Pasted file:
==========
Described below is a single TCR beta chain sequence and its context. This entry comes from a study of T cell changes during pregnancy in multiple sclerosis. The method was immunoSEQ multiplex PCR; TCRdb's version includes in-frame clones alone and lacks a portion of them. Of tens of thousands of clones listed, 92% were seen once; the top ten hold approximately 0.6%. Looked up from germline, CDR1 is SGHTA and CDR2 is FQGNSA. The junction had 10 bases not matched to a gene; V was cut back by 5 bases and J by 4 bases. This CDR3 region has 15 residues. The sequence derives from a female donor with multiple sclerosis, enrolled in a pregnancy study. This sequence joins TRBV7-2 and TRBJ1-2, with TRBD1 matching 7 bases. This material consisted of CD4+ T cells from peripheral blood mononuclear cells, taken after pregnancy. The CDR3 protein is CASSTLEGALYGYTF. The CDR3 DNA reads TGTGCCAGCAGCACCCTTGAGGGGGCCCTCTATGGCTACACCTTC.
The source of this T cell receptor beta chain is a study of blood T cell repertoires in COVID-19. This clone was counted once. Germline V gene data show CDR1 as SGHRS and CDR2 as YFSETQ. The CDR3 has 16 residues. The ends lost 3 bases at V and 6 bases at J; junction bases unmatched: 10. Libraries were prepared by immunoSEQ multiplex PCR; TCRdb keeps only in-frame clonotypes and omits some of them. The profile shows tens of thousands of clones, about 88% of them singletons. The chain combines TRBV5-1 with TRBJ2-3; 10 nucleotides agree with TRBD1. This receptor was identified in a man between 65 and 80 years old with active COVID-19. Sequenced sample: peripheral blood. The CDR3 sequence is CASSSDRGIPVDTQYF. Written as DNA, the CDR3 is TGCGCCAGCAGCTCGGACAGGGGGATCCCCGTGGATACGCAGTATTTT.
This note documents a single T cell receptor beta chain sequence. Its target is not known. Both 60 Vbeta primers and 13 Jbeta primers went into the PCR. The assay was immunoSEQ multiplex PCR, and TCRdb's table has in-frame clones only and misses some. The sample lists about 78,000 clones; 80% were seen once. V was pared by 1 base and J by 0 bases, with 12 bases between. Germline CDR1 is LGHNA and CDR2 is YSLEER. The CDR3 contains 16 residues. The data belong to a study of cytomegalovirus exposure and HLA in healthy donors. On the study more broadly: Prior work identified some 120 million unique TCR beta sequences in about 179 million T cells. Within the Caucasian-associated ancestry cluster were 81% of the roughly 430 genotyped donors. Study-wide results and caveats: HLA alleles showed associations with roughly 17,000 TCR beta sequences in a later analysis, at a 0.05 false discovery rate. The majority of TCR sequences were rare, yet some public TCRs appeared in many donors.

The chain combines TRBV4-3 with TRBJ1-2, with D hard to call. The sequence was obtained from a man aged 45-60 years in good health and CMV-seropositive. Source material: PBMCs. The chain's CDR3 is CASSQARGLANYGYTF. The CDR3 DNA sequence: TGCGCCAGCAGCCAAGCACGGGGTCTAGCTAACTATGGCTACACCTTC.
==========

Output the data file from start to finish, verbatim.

Described below is a single TCR beta chain sequence and its context. This entry comes from a study of T cell changes during pregnancy in multiple sclerosis. The method was immunoSEQ multiplex PCR; TCRdb's version includes in-frame clones alone and lacks a portion of them. Of tens of thousands of clones listed, 92% were seen once; the top ten hold approximately 0.6%. Looked up from germline, CDR1 is SGHTA and CDR2 is FQGNSA. The junction had 10 bases not matched to a gene; V was cut back by 5 bases and J by 4 bases. This CDR3 region has 15 residues. The sequence derives from a female donor with multiple sclerosis, enrolled in a pregnancy study. This sequence joins TRBV7-2 and TRBJ1-2, with TRBD1 matching 7 bases. This material consisted of CD4+ T cells from peripheral blood mononuclear cells, taken after pregnancy. The CDR3 protein is CASSTLEGALYGYTF. The CDR3 DNA reads TGTGCCAGCAGCACCCTTGAGGGGGCCCTCTATGGCTACACCTTC.
The source of this T cell receptor beta chain is a study of blood T cell repertoires in COVID-19. This clone was counted once. Germline V gene data show CDR1 as SGHRS and CDR2 as YFSETQ. The CDR3 has 16 residues. The ends lost 3 bases at V and 6 bases at J; junction bases unmatched: 10. Libraries were prepared by immunoSEQ multiplex PCR; TCRdb keeps only in-frame clonotypes and omits some of them. The profile shows tens of thousands of clones, about 88% of them singletons. The chain combines TRBV5-1 with TRBJ2-3; 10 nucleotides agree with TRBD1. This receptor was identified in a man between 65 and 80 years old with active COVID-19. Sequenced sample: peripheral blood. The CDR3 sequence is CASSSDRGIPVDTQYF. Written as DNA, the CDR3 is TGCGCCAGCAGCTCGGACAGGGGGATCCCCGTGGATACGCAGTATTTT.
This note documents a single T cell receptor beta chain sequence. Its target is not known. Both 60 Vbeta primers and 13 Jbeta primers went into the PCR. The assay was immunoSEQ multiplex PCR, and TCRdb's table has in-frame clones only and misses some. The sample lists about 78,000 clones; 80% were seen once. V was pared by 1 base and J by 0 bases, with 12 bases between. Germline CDR1 is LGHNA and CDR2 is YSLEER. The CDR3 contains 16 residues. The data belong to a study of cytomegalovirus exposure and HLA in healthy donors. On the study more broadly: Prior work identified some 120 million unique TCR beta sequences in about 179 million T cells. Within the Caucasian-associated ancestry cluster were 81% of the roughly 430 genotyped donors. Study-wide results and caveats: HLA alleles showed associations with roughly 17,000 TCR beta sequences in a later analysis, at a 0.05 false discovery rate. The majority of TCR sequences were rare, yet some public TCRs appeared in many donors.

The chain combines TRBV4-3 with TRBJ1-2, with D hard to call. The sequence was obtained from a man aged 45-60 years in good health and CMV-seropositive. Source material: PBMCs. The chain's CDR3 is CASSQARGLANYGYTF. The CDR3 DNA sequence: TGCGCCAGCAGCCAAGCACGGGGTCTAGCTAACTATGGCTACACCTTC.